After a few delays, that transition ended up successful and without serious incident. Now, AT&T points to the need for a similar transition plan for wireline phone, calling POTS and PSTN "relics of a by-gone era."

"The business model that sustained circuit-switched voice service over the last century is dying. For decades, POTS was the primary if not the exclusive option for voice communications, and nearly all households subscribed," reads AT&T's filing. "But in recent years technological change and market forces have made POTS and the PSTN increasingly obsolete. Those same forces make a full transition to broadband inevitable."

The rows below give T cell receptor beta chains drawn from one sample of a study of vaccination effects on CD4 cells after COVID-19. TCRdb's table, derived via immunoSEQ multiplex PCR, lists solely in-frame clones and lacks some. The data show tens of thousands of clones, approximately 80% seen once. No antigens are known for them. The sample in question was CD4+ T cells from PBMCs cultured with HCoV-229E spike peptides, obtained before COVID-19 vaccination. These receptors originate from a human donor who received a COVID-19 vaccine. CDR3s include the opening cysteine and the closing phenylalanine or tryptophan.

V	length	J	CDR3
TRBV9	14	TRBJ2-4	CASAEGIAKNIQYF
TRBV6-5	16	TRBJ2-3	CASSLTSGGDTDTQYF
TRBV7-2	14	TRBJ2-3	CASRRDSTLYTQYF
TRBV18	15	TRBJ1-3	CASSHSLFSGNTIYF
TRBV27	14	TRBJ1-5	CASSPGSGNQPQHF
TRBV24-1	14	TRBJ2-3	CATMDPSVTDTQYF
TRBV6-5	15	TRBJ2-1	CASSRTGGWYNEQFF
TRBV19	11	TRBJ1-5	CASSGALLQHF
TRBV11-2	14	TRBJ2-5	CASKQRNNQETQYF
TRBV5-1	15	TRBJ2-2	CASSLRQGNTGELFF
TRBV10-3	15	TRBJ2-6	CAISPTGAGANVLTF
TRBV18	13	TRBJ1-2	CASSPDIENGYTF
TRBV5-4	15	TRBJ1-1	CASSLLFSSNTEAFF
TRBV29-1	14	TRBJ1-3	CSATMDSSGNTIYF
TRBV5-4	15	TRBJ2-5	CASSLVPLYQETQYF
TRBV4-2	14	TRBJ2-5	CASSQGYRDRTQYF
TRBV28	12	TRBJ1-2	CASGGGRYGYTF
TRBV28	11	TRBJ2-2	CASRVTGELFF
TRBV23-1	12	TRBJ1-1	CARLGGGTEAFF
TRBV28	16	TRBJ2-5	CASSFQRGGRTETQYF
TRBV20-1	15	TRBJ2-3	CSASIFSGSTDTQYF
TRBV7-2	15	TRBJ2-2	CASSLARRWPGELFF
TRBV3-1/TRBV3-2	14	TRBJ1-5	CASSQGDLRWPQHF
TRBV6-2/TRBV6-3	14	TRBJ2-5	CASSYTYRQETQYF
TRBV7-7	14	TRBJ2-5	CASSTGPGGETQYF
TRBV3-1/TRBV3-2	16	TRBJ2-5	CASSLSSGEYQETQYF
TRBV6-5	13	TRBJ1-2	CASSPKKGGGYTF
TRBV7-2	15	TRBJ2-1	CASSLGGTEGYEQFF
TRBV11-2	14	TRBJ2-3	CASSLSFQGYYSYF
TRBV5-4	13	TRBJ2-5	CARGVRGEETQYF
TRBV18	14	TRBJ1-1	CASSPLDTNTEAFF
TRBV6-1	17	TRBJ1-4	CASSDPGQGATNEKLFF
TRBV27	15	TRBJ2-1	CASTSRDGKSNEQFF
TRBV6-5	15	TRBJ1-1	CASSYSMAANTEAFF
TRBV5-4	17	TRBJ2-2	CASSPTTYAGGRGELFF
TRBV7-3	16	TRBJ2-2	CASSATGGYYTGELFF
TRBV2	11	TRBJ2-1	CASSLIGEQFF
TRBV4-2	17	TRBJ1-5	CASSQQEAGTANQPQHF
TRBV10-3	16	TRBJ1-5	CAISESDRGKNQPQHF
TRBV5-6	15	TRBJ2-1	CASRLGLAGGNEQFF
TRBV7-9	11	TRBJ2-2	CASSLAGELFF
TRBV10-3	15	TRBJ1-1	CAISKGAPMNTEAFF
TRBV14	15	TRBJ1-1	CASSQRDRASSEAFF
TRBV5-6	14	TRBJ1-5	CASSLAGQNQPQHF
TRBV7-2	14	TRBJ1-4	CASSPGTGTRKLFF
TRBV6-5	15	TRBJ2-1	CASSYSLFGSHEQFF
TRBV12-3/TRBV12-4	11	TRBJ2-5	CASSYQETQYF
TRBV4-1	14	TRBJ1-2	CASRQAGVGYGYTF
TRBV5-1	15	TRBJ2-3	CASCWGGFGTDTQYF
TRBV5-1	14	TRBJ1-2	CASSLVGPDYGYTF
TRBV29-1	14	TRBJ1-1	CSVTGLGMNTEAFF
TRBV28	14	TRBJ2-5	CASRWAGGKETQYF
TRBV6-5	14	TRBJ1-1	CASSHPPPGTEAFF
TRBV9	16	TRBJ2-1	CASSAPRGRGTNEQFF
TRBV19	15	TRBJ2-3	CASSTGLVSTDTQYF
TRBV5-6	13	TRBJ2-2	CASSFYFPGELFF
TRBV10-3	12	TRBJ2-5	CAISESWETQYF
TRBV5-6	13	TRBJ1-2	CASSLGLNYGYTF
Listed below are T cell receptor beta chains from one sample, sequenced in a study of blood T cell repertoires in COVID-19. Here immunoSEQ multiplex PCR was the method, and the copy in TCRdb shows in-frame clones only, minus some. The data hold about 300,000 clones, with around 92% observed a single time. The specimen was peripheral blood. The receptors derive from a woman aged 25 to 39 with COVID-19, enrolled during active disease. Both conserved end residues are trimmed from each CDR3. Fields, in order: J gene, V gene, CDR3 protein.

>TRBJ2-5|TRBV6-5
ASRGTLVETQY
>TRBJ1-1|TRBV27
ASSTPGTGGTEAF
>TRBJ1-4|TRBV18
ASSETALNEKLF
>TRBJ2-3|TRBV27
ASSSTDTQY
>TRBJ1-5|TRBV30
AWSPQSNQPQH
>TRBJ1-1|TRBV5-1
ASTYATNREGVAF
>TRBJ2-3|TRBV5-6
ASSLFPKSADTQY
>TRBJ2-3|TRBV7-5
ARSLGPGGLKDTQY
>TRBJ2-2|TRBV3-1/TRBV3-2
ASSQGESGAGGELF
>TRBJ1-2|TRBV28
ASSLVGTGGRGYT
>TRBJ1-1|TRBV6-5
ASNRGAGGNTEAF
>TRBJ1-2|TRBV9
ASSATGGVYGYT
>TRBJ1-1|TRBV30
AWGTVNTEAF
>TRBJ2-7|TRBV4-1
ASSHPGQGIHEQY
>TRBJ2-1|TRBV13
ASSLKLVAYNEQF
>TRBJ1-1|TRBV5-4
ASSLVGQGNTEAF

The big problem: Although two-thirds of Americans now subscribe to some kind of broadband plan, service remains unavailable to as much as 10% of the country, according to research AT&T cited. Among those households, way too many have chosen not to subscribe -- a problem only a forced transition would solve.

AT&T credited the success of Skype and Vonage as having driven up subscriptions to VoIP service, which it now believes to be 18 million subscribers -- a number that it believes could triple in just two years' time. But the phenomenal statistics cited by AT&T do not end there: